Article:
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Module Course Design

Module Course Design is probably the most common approach instructors utilize to organize their course.
It is a course design framework that:

  • Segments learning into meaningful 'chunks'
  • These segments are typically self-contained
  • Often based on text book chapters or topic/content units
  • Is highly structured in flow and/or sequence
    • Examples range from broad to specific and simple to complex
    • Modules can be formatted to meet the learning interests and needs of the students
  • Focuses on key topics, concepts, problems, case studies, etc. within each module
    • Each module builds on the previous skills, knowledge and capabilities to progress learners toward threshold concepts/goals

Module Course Design Framework

  1. Goals/objectives and overview
    • Purpose and expected outcomes
    • Prerequisites are identified
  2. Readings and other information sources
    • Includes - lecture notes, powerpoints, websites, textbook chapter(s), articles, graphics, videos, etc.
  3. Practice, application, and analysis
    • Includes - discussions, assignments, group activities, sharing of information, creative efforts, etc.
  4. Reflection
    • Typically facilitated via discussions, self-evaluations, verbal/written summaries
  5. Assessment
    • Includes - tests, quizzes, written assignments, debates, creations, demonstrations, peer observations, E-Portfolio additions, etc.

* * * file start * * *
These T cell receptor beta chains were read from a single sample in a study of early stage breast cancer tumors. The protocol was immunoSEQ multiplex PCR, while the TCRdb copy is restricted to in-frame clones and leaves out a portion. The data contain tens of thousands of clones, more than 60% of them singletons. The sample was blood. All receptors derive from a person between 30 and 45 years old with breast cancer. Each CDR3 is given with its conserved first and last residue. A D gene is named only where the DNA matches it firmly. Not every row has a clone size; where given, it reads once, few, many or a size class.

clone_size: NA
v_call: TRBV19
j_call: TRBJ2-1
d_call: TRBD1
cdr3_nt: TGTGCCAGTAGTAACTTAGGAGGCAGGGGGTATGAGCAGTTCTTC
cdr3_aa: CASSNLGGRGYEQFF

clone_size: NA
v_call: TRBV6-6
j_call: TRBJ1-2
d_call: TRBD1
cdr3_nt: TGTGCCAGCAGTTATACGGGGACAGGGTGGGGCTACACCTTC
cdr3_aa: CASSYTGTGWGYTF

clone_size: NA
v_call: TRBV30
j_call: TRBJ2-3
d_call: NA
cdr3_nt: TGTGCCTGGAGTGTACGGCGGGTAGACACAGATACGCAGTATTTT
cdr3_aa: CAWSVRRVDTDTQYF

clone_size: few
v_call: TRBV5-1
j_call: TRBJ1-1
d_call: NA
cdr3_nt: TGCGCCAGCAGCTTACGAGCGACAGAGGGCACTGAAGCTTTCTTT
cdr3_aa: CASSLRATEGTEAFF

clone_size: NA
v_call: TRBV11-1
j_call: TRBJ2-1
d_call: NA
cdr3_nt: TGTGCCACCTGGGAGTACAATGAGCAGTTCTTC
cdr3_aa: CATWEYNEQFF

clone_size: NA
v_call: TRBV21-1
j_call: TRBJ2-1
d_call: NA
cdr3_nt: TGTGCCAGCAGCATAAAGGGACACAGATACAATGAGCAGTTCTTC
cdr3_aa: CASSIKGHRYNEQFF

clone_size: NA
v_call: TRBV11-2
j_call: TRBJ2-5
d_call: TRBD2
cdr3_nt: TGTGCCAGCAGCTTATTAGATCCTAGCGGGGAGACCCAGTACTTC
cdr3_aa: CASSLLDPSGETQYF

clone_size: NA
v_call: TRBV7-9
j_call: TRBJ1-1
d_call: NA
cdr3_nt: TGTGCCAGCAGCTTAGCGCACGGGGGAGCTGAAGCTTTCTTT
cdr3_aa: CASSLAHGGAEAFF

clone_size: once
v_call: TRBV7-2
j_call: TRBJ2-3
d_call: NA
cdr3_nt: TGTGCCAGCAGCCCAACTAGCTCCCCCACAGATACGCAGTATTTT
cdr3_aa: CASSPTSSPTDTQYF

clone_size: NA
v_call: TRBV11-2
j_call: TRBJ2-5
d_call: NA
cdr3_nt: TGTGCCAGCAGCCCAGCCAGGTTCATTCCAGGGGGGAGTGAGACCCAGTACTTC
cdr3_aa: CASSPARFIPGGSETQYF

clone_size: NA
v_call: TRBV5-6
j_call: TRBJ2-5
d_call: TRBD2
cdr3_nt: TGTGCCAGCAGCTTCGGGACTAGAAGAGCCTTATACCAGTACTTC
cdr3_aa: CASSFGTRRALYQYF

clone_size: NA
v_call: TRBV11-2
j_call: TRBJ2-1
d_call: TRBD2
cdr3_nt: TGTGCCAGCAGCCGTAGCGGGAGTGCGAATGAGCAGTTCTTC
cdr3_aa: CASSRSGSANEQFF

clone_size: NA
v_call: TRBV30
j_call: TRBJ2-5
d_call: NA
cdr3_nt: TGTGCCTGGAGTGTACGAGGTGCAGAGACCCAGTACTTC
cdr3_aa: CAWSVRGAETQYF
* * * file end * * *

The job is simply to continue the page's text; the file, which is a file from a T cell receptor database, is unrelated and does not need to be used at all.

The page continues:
6. Feedback
    • Identifies progression toward module goals, grading of assessment tasks, etc.

Key Design Principles

Critical to an effective Module Course Design is the flow or sequencing of each module.
Each module is a step toward meeting the stated course goals/threshold concepts. Therefore, assessment activities should always build on skills, knowledge and capabilities from previous modules.

The instructor is the primary:

  • Provider of content and course structure
  • Primary assessor, but can also incorporate peer assessment


  • Are primarily consumers of information
  • Need
    • To know the relevance of the course material and experiences
    • Context to increase meaningfulness and purpose

Typically the flow or sequence will:

  • Progress from broad to specific or simple to complex
  • Based on a broad concept, idea, capability that builds on previous learning
  • Include either class or smaller group reviews of what has been learned


  • A key advantage of the module design is that students can work on each module at their own pace/time
  • This is especially applicable if much of the course and course correspondence can be facilitated via the web, typically a course management system

Course Design Process

  • Identify the threshold concepts skills, goals, and knowledge for the course
  • Determine assessment strategies
  • Identify modules, module length(s), and module sequence
    • Identify ways to individualize student engagement and learning opportunities
    • Analogies, contextualization of information and practical experiences can all greatly assist learners
  • Determine readings, activities, experiences that will help students attain threshold concepts, skills, knowledge
    • Provide a variety of resource formats (e.g. video, infographics, diagrams, graphs, animation, audio, etc.) to increase student engagement


May 26, 2022